Before we get into it, the big news out of last night’s Oscars was Michelle Yeoh’s historic win at the Oscars, becoming the first actress of Southeast Asian descent to win the Academy Award for Best Actress. Yeoh won for her role as Evelyn Wang in “Everything Everywhere All at Once,” which picked up a total of seven awards, including Best Picture and a Best Supporting Actor award for Yeoh’s co-star Ke Huy Quan — becoming the second performer of Asian descent to win that award.
Now, here’s what I’ve scooped up for you.
Meta considers its own Twitter-verse
Meta is in the early stages of creating a new decentralized, text-based social network to compete with Twitter. The effort would expand Meta’s offerings beyond Facebook, WhatsApp and Instagram, potentially attracting Twitter users looking for an alternative to Elon Musk’s continually changing platform.
“We’re exploring a standalone decentralized social network for sharing text updates,” the company told CNBC on Friday. “We believe there’s an opportunity for a separate space where creators and public figures can share timely updates about their interests.”
News that Meta has been exploring the new network was first reported Thursday by MoneyControl. The app, codenamed P92, is relying on a protocol called ActivityPub, which powers Twitter rival Mastodon. The plan is to allow users to log in through their existing Instagram credentials, but Meta is also exploring the possibility of integrations with existing social networks like Twitter and Mastodon.
Why it matters: By carving out another, yet arguably less ideologically motivated than others, text-based social platform, Meta could cut into Twitter’s sizeable market share, creating an even more fragmented digital space trying to vie for attention. Communicators, prepare yourself now, for another channel might be about to emerge on the scene.
Birchbox might have lost its bark
The Insider reported over the weekend that customers of the pioneering Birchbox monthly beauty subscription box are frustrated as the company has appeared to have “ghosted” them, indicating they haven’t received a new box in months.
Birchbox, founded by two Harvard Business School grads, once boasted hundreds of thousands of subscribers and nearly a $500 million valuation but was sold in 2021 to FemTec Health for only $45 million. Layoffs, a shrinking customer base and a rise in subscription-based offerings are among the company’s multiple issues. But a year later, news started leaking that FemTec Health hadn’t paid some vendors and a content creator and may have considered filing bankruptcy in November 2022 as reported by WWD. At that same time of bankruptcy consideration, Birchbox posted a statement on Instagram that reads:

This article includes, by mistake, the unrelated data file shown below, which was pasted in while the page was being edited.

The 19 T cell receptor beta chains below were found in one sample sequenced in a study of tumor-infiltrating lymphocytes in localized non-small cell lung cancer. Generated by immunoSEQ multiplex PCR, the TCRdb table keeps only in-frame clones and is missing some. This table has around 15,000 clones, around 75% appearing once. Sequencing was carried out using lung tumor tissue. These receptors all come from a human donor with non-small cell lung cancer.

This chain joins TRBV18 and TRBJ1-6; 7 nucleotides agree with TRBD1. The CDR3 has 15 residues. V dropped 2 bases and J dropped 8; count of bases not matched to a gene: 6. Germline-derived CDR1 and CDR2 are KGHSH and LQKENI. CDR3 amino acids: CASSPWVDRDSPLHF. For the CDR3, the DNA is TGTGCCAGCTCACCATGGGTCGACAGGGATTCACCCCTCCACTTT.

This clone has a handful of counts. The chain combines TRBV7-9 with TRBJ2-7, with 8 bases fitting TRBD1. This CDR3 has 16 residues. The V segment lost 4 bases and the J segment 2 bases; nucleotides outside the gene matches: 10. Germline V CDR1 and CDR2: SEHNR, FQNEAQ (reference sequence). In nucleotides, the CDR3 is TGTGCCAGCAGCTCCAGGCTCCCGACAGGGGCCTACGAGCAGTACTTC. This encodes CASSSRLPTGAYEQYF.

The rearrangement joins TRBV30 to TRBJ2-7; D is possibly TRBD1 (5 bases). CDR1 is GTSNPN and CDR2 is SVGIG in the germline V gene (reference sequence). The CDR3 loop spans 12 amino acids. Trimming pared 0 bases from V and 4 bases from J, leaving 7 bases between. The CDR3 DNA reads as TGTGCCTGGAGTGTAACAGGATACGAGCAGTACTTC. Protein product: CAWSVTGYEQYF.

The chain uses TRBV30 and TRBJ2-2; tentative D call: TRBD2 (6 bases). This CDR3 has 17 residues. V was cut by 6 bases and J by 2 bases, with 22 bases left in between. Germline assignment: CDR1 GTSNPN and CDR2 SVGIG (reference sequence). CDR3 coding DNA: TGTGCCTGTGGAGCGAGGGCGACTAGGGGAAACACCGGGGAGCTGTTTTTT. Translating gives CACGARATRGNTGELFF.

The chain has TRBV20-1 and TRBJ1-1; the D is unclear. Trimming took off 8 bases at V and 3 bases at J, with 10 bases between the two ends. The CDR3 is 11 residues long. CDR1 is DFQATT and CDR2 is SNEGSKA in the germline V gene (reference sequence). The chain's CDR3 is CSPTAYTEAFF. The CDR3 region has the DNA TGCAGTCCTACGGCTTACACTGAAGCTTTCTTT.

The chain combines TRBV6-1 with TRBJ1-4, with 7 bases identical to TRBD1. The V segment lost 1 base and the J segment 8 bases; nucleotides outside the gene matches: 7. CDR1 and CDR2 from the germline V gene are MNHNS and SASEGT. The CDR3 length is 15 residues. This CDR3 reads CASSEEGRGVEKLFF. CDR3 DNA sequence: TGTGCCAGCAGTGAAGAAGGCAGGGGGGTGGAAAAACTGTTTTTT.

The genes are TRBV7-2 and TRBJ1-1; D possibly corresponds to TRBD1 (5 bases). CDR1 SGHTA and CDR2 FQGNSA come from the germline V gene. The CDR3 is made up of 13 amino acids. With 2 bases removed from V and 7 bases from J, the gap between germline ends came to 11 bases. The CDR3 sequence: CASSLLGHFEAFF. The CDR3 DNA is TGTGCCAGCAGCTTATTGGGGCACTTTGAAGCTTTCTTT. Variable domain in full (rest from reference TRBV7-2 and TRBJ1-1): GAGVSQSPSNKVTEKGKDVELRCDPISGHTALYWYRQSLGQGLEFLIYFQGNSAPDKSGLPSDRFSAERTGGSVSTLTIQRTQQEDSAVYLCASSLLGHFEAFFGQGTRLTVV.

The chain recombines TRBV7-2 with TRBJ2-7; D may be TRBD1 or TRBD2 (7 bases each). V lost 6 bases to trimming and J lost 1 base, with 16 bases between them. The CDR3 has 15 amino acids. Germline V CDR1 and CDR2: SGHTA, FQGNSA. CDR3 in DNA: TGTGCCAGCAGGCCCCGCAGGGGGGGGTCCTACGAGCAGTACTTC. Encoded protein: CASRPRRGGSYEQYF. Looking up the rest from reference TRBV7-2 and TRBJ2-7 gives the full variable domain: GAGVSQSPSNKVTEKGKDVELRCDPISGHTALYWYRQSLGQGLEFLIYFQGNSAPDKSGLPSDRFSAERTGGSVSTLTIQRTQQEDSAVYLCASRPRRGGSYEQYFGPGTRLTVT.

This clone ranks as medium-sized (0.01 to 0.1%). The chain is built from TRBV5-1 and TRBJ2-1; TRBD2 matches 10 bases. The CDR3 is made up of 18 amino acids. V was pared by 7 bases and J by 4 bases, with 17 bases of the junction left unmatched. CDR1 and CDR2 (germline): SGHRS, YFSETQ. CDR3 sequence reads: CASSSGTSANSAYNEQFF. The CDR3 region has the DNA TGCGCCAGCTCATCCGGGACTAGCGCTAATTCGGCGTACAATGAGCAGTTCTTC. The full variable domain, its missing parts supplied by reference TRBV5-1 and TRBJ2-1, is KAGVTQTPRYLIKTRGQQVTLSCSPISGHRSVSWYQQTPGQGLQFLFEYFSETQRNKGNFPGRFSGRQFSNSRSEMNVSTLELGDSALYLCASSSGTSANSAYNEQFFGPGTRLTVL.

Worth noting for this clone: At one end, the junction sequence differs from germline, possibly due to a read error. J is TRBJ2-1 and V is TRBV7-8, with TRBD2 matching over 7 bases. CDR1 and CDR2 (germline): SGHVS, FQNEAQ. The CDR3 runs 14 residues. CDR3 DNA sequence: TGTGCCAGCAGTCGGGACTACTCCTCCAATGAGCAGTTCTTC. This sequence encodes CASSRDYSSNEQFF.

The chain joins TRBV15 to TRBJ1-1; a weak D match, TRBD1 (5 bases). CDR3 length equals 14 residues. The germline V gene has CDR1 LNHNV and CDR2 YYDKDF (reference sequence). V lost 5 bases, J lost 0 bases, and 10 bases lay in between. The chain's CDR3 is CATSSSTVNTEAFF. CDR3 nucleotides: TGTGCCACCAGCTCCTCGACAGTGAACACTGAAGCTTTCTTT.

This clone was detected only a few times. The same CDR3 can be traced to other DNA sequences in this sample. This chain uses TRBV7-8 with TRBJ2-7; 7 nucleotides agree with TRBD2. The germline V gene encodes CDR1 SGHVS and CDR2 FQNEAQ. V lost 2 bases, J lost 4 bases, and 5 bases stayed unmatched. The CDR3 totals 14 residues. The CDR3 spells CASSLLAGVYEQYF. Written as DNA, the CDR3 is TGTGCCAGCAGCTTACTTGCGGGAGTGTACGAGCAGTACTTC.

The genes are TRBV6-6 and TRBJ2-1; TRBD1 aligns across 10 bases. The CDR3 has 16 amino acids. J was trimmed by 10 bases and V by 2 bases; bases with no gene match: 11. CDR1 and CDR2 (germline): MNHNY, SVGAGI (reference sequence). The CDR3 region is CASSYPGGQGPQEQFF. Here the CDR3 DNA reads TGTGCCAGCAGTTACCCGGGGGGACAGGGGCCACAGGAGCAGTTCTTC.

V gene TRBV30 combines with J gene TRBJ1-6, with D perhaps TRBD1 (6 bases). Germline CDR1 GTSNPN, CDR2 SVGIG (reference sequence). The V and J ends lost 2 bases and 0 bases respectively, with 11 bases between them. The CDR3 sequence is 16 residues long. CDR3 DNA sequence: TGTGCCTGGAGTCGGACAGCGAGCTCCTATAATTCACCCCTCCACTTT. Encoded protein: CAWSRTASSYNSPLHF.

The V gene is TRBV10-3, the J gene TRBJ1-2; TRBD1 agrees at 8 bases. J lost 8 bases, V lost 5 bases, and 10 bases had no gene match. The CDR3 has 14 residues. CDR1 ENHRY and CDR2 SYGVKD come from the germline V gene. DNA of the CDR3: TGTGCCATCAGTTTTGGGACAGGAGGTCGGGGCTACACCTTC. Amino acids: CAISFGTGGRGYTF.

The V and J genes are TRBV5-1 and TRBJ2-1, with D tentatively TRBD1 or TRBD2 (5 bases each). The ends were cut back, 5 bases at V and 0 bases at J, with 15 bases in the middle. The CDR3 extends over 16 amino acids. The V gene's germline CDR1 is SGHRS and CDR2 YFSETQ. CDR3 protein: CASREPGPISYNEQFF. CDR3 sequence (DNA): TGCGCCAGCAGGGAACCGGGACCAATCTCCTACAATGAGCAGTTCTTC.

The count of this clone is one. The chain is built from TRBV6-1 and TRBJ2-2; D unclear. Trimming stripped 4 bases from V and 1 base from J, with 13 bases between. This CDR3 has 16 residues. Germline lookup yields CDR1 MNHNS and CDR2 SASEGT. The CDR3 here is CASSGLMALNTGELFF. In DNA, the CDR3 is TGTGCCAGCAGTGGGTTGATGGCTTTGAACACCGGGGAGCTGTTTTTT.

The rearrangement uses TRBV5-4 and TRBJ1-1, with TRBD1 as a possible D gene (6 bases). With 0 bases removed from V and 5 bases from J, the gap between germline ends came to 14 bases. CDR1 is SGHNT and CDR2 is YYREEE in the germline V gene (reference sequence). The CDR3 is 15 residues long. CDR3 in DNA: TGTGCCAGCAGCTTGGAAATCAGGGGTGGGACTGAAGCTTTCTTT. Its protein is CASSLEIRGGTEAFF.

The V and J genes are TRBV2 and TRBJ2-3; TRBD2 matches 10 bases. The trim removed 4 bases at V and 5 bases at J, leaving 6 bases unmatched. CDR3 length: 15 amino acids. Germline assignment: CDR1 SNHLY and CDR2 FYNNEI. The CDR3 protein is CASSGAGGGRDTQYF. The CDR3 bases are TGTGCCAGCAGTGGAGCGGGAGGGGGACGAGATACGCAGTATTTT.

And that’s where the trail goes cold. Birchbox hasn’t posted since and frustrated customers are now flooding comments on that and a similar Facebook post complaining that they haven’t received a box since October of last year.
Why it matters: Look, everyone struggles from time to time, but that struggle doesn’t need to be alone. While a brand takes time to figure itself out, it needs to remember to engage the people who have been loyal over the years and have made it a brand to begin with. It’s been five months since the organization was considering bankruptcy and with no filing yet, it appears that Birchbox is stilling trying to find a path forward. But going radio silent on the people willing to spend money with them probably isn’t the best course of action for success. Giving customers timely updates and what to expect could have gone miles for the brand and helped with longevity.
What’s old is on top again
Who says you can’t teach an old dog new tricks? Well, there’s no new tricks here — it’s more about nostalgia and how people would like things to sound. For the first time since 1987, vinyl record sales have surpassed CD sales according to the Recording Industry Association of America’s (RIAA) annual revenue report.
Records sales have been slowing growing over 16 years, 41 million records were sold in 2022 vs. 33 million CDs. An interesting note too is that digital downloads, once making up 43% of recorded music revenues in 2012 have dropped to just 3%, 10 years later. Overall, it was a positive year for recorded music, growing about 6% from 2021.
“Music lovers clearly can’t get enough of the high-quality sound and tangible connection to artists vinyl delivers and labels have squarely met that demand with a steady stream of exclusives, special reissues, and beautifully crafted packages and discs,” said RIAA Chairman and CEO Mitch Glazier in a post on Medium.
Glazier indicated that continued success in the industry is partially due to “celebrating all styles and genres of music, from bold new voices that champion tomorrow’s styles to established artists working to build a lifetime’s body of work.” He went on to say that “those efforts in many ways — including continued high growth in Latin music, reflecting years of label investment, outreach, and commitment to this dynamic segment of the market.”
Why it matters: Creating an industry that opens its arms and embraces a larger swath of people can be a boon and shouldn’t be taken lightly. While this vinyl victory didn’t happen overnight, sometimes you need to be in it for the long haul. Glazier indicated that these results also build on labels’ deep commitment to diversity, equality and inclusion within the industry. He went on to say the numbers show that:
“Meaningful progress in hiring and elevating talented leaders from underrepresented groups — including Black executives where labels have surpassed all other segments of the music business,” Glazier said. “And it reflects an abiding commitment to fairness, justice, and civil rights.”
Jon Minnick is a Conference and Awards producer for Ragan Communications and PR Daily. Connect with him on LinkedIn. No daylight savings were harmed in writing today’s Daily Scoop.